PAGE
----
Brendan McGetrick: Your installation for The Unilever Series commission recently opened at the Tate Modern’s Turbine Hall in London. That seems to me a very difficult commission, not just because of the prominence of the institution and quality of past recipients, but due to the character of the Turbine Hall itself. How did these aspects affect you?
Ai Weiwei: As you say, The Unilever commission is a program that’s been running. I’m already the eleventh person invited by the Tate to do this. Of course, you see that those artists go in very different directions in terms of their personal histories, their artistic statements and their public performance. This is important, because The Unilever commission really is a public performance, given that it’s in a public space that attracts a few million visitors and a lot of media attention. I felt that the work had to have some kind of relation to that condition. It could be a very minimal relation, but still you need to decide what kind of position you want to take. You’re not really trying to prove something to yourself or to challenge, but rather to speak very quietly but certainly about certain elements of life. It’s really a metaphysical thing, because you present one work to the public, as a statement. It’s very difficult: it’s as if someone asked you to say one word about your life or your ideology. I think most people would say “God,” but my type of work is mostly about uncertainty.
BM: If the commission requires you to define yourself according to a single work, why did you choose to make millions of porcelain sunflower seeds? What does that material and that subject say about your life?
AW: The sunflower seed is a kind of nightmare haunting me, because when I was growing up, the Communist society was very limited. We didn’t have many images, besides the hammer and sickle, Chairman Mao’s book… probably ten images or less defined that time. Everywhere — in children’s books, on posters and in newspapers — everywhere we saw the same images, and one of the most important was the idea that Chairman Mao is the sun and we’re all sunflowers. The idea was to represent how loyal people should be during the Cultural Revolution. At the same time, life itself was very limited. To drink, you only had water. You’re either thirsty or not thirsty, and when you’re thirsty you either have water or you don’t. There’s no choice. But sunflower seeds were one of the few pleasures everyone had. It’s a little bit personal. In everybody’s pocket or on everybody’s table you’d have these seeds, and on happy occasions or not so happy public events — like class struggle meetings or self-criticism meetings — you would find them and people would share and tolerate each other. The sunflower seed was one of the things that helped you survive.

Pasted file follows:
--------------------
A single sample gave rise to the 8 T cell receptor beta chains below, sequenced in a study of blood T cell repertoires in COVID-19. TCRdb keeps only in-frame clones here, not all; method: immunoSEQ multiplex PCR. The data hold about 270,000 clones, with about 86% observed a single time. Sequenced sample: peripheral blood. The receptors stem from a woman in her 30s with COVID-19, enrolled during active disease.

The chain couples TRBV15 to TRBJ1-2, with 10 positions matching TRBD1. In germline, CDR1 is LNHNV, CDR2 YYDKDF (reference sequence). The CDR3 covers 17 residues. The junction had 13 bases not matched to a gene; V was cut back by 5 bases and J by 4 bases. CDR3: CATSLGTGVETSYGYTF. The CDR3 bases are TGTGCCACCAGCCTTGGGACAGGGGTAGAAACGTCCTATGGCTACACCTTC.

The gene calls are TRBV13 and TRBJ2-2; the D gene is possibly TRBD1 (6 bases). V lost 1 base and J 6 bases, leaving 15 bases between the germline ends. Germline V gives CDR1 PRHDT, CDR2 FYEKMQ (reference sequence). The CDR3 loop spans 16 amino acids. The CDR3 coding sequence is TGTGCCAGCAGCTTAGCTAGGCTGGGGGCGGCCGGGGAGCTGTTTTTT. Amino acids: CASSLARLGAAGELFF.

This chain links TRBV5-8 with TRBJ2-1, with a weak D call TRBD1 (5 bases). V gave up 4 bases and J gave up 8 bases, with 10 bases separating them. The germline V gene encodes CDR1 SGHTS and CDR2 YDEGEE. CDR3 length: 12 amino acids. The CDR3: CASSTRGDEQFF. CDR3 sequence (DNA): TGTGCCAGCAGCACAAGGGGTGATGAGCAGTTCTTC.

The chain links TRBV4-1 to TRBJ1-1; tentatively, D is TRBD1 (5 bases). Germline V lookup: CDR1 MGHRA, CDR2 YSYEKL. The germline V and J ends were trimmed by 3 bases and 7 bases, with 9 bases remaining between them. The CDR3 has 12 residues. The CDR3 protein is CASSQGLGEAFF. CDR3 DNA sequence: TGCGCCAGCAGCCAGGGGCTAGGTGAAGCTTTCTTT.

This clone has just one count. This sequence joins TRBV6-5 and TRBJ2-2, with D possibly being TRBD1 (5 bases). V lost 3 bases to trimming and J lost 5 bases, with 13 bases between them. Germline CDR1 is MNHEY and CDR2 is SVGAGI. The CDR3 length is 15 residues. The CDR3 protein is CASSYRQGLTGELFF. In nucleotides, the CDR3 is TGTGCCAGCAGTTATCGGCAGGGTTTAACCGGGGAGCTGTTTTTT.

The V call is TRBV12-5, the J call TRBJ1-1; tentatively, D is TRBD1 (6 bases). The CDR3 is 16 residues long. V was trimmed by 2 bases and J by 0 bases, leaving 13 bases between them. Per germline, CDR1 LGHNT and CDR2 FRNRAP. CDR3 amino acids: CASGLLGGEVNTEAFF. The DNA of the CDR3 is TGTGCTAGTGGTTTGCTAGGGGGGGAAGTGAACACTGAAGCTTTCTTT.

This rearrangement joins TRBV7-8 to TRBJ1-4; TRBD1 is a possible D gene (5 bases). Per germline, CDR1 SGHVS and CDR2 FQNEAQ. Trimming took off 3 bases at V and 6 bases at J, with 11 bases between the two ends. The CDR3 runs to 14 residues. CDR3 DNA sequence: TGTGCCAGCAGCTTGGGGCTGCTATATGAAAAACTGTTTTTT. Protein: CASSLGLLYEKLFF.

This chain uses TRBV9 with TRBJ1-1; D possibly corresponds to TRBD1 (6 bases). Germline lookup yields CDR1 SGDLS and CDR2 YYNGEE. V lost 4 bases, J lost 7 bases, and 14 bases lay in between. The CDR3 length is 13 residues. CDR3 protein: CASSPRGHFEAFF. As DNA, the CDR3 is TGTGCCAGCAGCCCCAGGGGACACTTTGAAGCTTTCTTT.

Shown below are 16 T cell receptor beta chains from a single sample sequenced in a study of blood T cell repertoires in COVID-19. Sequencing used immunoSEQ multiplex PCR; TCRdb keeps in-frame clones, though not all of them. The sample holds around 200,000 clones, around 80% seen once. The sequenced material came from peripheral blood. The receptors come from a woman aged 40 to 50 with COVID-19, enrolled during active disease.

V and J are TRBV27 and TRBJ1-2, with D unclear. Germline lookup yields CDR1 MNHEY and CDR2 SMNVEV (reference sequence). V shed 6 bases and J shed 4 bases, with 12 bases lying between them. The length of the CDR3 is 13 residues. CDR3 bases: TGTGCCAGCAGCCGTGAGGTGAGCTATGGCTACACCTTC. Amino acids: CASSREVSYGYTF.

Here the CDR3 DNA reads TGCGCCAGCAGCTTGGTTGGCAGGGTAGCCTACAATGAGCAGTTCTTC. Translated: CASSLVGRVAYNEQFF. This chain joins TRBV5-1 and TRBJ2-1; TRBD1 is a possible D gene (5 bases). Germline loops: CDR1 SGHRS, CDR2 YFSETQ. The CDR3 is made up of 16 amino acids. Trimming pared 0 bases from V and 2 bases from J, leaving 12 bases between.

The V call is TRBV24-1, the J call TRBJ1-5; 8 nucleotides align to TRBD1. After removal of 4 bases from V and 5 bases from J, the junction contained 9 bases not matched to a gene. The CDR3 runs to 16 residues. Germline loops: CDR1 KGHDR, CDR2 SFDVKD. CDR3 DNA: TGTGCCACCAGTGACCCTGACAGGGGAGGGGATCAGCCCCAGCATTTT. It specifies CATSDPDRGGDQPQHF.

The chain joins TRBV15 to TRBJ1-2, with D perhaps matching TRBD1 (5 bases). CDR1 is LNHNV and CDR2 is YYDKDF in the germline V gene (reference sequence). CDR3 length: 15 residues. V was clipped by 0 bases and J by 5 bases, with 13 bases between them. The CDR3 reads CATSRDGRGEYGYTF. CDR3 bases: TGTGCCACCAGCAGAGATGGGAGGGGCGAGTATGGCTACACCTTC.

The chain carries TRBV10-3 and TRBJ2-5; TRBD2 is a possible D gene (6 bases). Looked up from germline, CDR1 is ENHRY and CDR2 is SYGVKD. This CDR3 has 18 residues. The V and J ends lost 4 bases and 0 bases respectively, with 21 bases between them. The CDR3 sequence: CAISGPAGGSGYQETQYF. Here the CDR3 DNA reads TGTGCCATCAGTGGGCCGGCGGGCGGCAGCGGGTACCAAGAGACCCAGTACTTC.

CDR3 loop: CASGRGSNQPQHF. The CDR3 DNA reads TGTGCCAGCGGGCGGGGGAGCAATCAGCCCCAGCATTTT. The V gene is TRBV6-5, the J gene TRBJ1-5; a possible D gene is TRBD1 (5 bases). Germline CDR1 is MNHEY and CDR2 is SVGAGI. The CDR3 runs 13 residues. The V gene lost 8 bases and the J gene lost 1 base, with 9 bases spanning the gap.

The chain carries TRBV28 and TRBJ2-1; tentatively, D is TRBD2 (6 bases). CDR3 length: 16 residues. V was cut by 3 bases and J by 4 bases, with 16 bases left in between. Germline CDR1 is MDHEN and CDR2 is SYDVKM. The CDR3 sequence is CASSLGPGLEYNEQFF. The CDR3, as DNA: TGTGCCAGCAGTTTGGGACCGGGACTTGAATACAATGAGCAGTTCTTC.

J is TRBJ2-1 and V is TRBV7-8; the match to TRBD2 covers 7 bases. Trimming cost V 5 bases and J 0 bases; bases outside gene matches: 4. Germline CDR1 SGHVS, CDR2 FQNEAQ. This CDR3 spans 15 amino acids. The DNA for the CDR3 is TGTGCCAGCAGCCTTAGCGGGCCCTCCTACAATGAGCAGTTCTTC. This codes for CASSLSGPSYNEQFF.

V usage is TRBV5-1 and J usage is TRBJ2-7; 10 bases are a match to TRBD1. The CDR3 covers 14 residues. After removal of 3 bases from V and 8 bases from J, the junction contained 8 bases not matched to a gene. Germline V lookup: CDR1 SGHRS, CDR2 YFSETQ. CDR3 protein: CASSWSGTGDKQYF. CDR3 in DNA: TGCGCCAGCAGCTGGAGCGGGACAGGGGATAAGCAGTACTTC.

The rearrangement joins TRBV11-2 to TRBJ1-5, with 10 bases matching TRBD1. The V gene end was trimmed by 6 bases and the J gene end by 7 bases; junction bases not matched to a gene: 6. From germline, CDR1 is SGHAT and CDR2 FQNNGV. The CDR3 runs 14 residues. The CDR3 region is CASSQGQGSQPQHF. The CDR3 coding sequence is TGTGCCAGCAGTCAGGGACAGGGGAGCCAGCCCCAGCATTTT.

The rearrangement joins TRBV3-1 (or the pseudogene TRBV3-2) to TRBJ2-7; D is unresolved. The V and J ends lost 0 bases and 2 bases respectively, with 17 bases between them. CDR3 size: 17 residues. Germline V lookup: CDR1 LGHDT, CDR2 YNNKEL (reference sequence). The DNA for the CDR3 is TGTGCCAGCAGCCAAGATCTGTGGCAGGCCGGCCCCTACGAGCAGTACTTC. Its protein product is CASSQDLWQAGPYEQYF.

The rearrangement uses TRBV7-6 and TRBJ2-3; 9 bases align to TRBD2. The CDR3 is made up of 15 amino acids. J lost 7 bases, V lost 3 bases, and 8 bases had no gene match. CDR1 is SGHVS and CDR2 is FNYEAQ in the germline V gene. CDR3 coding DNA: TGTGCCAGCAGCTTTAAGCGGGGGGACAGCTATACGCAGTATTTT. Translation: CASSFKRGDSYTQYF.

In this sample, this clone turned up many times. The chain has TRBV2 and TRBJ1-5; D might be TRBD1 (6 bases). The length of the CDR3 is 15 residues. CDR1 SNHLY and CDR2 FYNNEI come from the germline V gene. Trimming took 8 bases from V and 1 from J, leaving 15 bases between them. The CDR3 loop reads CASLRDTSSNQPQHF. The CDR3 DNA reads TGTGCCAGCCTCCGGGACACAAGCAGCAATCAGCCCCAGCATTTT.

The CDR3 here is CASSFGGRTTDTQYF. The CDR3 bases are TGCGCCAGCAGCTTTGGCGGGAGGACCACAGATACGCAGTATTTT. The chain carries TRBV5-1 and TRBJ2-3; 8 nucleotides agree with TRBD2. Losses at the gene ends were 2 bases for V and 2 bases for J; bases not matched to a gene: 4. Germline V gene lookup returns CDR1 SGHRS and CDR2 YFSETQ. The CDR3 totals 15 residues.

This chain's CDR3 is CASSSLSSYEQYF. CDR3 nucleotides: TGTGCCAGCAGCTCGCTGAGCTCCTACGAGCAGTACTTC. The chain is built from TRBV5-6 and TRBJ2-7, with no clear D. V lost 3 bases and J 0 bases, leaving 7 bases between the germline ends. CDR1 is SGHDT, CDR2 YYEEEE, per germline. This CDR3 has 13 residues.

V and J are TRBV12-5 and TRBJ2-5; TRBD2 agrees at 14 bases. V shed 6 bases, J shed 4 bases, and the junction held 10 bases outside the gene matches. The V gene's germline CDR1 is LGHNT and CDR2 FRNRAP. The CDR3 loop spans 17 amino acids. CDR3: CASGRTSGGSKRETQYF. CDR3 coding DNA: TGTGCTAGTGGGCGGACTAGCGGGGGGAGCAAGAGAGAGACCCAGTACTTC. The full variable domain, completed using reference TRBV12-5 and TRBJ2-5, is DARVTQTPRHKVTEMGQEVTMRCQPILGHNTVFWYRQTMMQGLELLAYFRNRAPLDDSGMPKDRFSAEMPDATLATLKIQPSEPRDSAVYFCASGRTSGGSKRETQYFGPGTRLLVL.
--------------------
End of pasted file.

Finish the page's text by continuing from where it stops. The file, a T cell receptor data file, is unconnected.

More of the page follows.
BM: And why porcelain?
AW: In my work, I try to do things that can relate to artistic materials or to materials that have been refined for other reasons because they express high culture or expensive tastes or because they are associated with a certain history, memory, status or class. In my opinion, the status that those kinds of materials reflect is problematic. So I try to find subjects that are immediately recognizable but at the same time denounce the old value judgments. It’s all dealing with our preconceptions and by doing that I think we can somehow reinterpret our lives. When we say we understand the meaning of something, it means that we feel very safe about it. Every aspect is solid and unshakable and we know what its origin is. But putting some twists on it really bothers us, because that safety disappears. It puts us in a new area of knowledge, one of uncertainty and danger. I think that makes us alert about an incident or event, and that can ultimately overthrow our understanding of the world.
BM: When did you first start working with porcelain?
AW: My fascination with porcelain started in ’76 when I first started to work with it in a porcelain factory. Then I forgot about it for a long time. After I returned to China [from New York], I started to collect antiques and became much more knowledgeable about ceramics. It’s actually fascinating, because I, as contemporary art worker or whatever you want to call it, tried not to touch those ideas of traditional craftsmanship or classic work. But for me it’s such a pity that we can’t use that set of language and knowledge in a contemporary context. It’s a pity to not help it survive through the changes in fashion.